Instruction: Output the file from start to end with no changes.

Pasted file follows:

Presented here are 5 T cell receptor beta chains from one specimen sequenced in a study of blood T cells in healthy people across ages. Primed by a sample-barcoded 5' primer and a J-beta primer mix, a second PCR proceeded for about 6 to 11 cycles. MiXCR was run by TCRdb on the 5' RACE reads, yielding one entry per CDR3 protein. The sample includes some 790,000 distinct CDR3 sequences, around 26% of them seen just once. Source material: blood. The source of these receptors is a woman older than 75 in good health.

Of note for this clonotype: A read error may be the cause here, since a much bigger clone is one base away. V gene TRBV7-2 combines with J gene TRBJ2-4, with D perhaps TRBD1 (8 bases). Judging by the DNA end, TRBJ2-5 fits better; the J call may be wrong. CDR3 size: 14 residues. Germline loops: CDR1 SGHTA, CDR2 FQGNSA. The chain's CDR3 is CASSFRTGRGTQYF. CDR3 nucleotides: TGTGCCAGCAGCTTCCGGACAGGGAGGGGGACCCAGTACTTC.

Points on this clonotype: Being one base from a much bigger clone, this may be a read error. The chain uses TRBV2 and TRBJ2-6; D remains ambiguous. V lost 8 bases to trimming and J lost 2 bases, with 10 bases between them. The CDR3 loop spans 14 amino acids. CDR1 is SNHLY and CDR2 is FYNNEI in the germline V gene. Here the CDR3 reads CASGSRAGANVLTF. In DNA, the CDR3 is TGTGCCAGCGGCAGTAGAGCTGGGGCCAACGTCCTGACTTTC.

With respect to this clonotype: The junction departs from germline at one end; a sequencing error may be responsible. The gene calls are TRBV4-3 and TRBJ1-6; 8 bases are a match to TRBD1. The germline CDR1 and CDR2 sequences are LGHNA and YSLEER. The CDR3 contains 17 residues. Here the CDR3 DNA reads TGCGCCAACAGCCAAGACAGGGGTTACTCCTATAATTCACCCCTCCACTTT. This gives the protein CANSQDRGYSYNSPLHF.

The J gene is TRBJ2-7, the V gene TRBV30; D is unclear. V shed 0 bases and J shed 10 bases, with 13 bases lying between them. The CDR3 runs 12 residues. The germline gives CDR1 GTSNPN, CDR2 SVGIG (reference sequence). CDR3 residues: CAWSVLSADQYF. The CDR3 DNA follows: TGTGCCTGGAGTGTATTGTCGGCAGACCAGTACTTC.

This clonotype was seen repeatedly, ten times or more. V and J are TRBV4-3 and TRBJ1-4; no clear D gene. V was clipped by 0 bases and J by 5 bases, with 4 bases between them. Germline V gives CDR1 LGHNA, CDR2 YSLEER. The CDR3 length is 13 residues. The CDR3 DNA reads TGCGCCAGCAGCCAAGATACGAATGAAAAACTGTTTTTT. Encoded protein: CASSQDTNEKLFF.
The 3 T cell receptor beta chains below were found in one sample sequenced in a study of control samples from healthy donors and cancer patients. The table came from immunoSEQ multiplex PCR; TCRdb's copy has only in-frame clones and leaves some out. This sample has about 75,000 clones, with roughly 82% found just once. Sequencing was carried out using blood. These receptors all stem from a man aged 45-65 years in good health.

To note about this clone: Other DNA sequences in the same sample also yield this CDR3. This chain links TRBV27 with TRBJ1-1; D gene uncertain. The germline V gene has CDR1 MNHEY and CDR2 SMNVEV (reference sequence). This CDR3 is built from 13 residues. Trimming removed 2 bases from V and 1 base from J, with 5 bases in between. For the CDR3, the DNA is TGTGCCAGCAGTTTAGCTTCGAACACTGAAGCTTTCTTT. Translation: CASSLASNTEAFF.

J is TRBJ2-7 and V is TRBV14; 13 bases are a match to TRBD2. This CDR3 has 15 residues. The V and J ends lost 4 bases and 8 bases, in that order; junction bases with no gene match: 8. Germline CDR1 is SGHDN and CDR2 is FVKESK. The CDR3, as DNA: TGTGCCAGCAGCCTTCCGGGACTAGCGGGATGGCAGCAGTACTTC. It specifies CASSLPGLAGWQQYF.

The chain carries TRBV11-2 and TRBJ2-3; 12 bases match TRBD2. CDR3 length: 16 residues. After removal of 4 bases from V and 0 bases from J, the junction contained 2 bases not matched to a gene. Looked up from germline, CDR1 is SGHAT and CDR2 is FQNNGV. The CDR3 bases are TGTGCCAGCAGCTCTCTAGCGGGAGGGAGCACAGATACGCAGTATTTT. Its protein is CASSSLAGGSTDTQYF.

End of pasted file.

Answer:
Presented here are 5 T cell receptor beta chains from one specimen sequenced in a study of blood T cells in healthy people across ages. Primed by a sample-barcoded 5' primer and a J-beta primer mix, a second PCR proceeded for about 6 to 11 cycles. MiXCR was run by TCRdb on the 5' RACE reads, yielding one entry per CDR3 protein. The sample includes some 790,000 distinct CDR3 sequences, around 26% of them seen just once. Source material: blood. The source of these receptors is a woman older than 75 in good health.

Of note for this clonotype: A read error may be the cause here, since a much bigger clone is one base away. V gene TRBV7-2 combines with J gene TRBJ2-4, with D perhaps TRBD1 (8 bases). Judging by the DNA end, TRBJ2-5 fits better; the J call may be wrong. CDR3 size: 14 residues. Germline loops: CDR1 SGHTA, CDR2 FQGNSA. The chain's CDR3 is CASSFRTGRGTQYF. CDR3 nucleotides: TGTGCCAGCAGCTTCCGGACAGGGAGGGGGACCCAGTACTTC.

Points on this clonotype: Being one base from a much bigger clone, this may be a read error. The chain uses TRBV2 and TRBJ2-6; D remains ambiguous. V lost 8 bases to trimming and J lost 2 bases, with 10 bases between them. The CDR3 loop spans 14 amino acids. CDR1 is SNHLY and CDR2 is FYNNEI in the germline V gene. Here the CDR3 reads CASGSRAGANVLTF. In DNA, the CDR3 is TGTGCCAGCGGCAGTAGAGCTGGGGCCAACGTCCTGACTTTC.

With respect to this clonotype: The junction departs from germline at one end; a sequencing error may be responsible. The gene calls are TRBV4-3 and TRBJ1-6; 8 bases are a match to TRBD1. The germline CDR1 and CDR2 sequences are LGHNA and YSLEER. The CDR3 contains 17 residues. Here the CDR3 DNA reads TGCGCCAACAGCCAAGACAGGGGTTACTCCTATAATTCACCCCTCCACTTT. This gives the protein CANSQDRGYSYNSPLHF.

The J gene is TRBJ2-7, the V gene TRBV30; D is unclear. V shed 0 bases and J shed 10 bases, with 13 bases lying between them. The CDR3 runs 12 residues. The germline gives CDR1 GTSNPN, CDR2 SVGIG (reference sequence). CDR3 residues: CAWSVLSADQYF. The CDR3 DNA follows: TGTGCCTGGAGTGTATTGTCGGCAGACCAGTACTTC.

This clonotype was seen repeatedly, ten times or more. V and J are TRBV4-3 and TRBJ1-4; no clear D gene. V was clipped by 0 bases and J by 5 bases, with 4 bases between them. Germline V gives CDR1 LGHNA, CDR2 YSLEER. The CDR3 length is 13 residues. The CDR3 DNA reads TGCGCCAGCAGCCAAGATACGAATGAAAAACTGTTTTTT. Encoded protein: CASSQDTNEKLFF.
The 3 T cell receptor beta chains below were found in one sample sequenced in a study of control samples from healthy donors and cancer patients. The table came from immunoSEQ multiplex PCR; TCRdb's copy has only in-frame clones and leaves some out. This sample has about 75,000 clones, with roughly 82% found just once. Sequencing was carried out using blood. These receptors all stem from a man aged 45-65 years in good health.

To note about this clone: Other DNA sequences in the same sample also yield this CDR3. This chain links TRBV27 with TRBJ1-1; D gene uncertain. The germline V gene has CDR1 MNHEY and CDR2 SMNVEV (reference sequence). This CDR3 is built from 13 residues. Trimming removed 2 bases from V and 1 base from J, with 5 bases in between. For the CDR3, the DNA is TGTGCCAGCAGTTTAGCTTCGAACACTGAAGCTTTCTTT. Translation: CASSLASNTEAFF.

J is TRBJ2-7 and V is TRBV14; 13 bases are a match to TRBD2. This CDR3 has 15 residues. The V and J ends lost 4 bases and 8 bases, in that order; junction bases with no gene match: 8. Germline CDR1 is SGHDN and CDR2 is FVKESK. The CDR3, as DNA: TGTGCCAGCAGCCTTCCGGGACTAGCGGGATGGCAGCAGTACTTC. It specifies CASSLPGLAGWQQYF.

The chain carries TRBV11-2 and TRBJ2-3; 12 bases match TRBD2. CDR3 length: 16 residues. After removal of 4 bases from V and 0 bases from J, the junction contained 2 bases not matched to a gene. Looked up from germline, CDR1 is SGHAT and CDR2 is FQNNGV. The CDR3 bases are TGTGCCAGCAGCTCTCTAGCGGGAGGGAGCACAGATACGCAGTATTTT. Its protein is CASSSLAGGSTDTQYF.